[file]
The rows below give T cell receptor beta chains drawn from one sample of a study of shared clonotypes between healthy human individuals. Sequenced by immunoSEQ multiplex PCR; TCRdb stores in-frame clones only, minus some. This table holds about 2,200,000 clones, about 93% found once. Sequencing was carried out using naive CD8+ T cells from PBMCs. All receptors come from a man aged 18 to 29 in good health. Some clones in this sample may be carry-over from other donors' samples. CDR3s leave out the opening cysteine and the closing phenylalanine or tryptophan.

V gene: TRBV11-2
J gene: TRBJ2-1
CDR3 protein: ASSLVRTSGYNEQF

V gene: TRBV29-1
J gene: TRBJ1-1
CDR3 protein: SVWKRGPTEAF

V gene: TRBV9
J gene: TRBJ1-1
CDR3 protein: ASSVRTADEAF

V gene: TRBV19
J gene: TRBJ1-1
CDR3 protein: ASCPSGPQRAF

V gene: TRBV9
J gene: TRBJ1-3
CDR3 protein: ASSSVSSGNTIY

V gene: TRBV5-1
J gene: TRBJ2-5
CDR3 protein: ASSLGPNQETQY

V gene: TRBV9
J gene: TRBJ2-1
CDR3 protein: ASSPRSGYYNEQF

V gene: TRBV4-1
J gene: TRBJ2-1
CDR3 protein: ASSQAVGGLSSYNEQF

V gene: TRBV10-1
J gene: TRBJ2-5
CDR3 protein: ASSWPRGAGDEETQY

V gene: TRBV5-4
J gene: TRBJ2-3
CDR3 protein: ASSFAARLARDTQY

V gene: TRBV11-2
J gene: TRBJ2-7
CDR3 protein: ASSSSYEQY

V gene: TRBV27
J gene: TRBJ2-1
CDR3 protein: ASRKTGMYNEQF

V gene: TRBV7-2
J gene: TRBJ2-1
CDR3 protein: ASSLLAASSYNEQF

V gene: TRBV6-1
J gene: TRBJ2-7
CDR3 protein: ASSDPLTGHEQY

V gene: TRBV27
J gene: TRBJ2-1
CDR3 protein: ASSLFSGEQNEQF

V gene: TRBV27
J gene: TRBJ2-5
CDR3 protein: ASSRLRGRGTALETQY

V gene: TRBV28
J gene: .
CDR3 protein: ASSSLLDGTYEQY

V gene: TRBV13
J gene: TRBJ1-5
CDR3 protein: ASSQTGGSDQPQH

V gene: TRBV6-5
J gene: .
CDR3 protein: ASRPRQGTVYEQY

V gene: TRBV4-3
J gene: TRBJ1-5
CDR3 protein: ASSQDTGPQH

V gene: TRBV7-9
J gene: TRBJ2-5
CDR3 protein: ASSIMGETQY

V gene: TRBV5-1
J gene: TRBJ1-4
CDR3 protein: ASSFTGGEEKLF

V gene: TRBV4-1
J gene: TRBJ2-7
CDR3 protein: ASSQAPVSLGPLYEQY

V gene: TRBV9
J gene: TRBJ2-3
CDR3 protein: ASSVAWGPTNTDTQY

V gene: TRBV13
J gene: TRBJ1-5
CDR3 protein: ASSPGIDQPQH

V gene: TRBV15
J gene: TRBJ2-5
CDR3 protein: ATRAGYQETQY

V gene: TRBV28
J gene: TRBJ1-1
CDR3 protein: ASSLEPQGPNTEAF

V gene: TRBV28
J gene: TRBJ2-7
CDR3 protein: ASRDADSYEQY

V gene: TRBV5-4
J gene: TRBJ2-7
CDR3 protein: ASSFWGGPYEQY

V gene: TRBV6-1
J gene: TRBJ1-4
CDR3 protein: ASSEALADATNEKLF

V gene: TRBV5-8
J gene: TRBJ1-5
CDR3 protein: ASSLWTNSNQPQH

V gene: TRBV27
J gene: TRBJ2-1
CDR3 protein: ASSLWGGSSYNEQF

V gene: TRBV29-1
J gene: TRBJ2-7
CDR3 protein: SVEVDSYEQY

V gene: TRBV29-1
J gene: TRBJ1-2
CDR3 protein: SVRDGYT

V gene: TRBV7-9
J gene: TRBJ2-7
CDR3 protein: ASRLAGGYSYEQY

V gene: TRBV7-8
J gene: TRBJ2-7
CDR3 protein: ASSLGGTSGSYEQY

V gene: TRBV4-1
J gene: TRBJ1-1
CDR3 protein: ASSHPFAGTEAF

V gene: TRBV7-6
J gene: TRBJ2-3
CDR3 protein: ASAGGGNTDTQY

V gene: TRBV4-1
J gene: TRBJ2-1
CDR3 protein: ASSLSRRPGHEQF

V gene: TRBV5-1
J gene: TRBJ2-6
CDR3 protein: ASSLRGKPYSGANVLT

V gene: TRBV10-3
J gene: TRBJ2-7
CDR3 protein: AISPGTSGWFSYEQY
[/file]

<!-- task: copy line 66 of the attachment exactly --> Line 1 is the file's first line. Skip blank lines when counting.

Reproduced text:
J gene: TRBJ1-4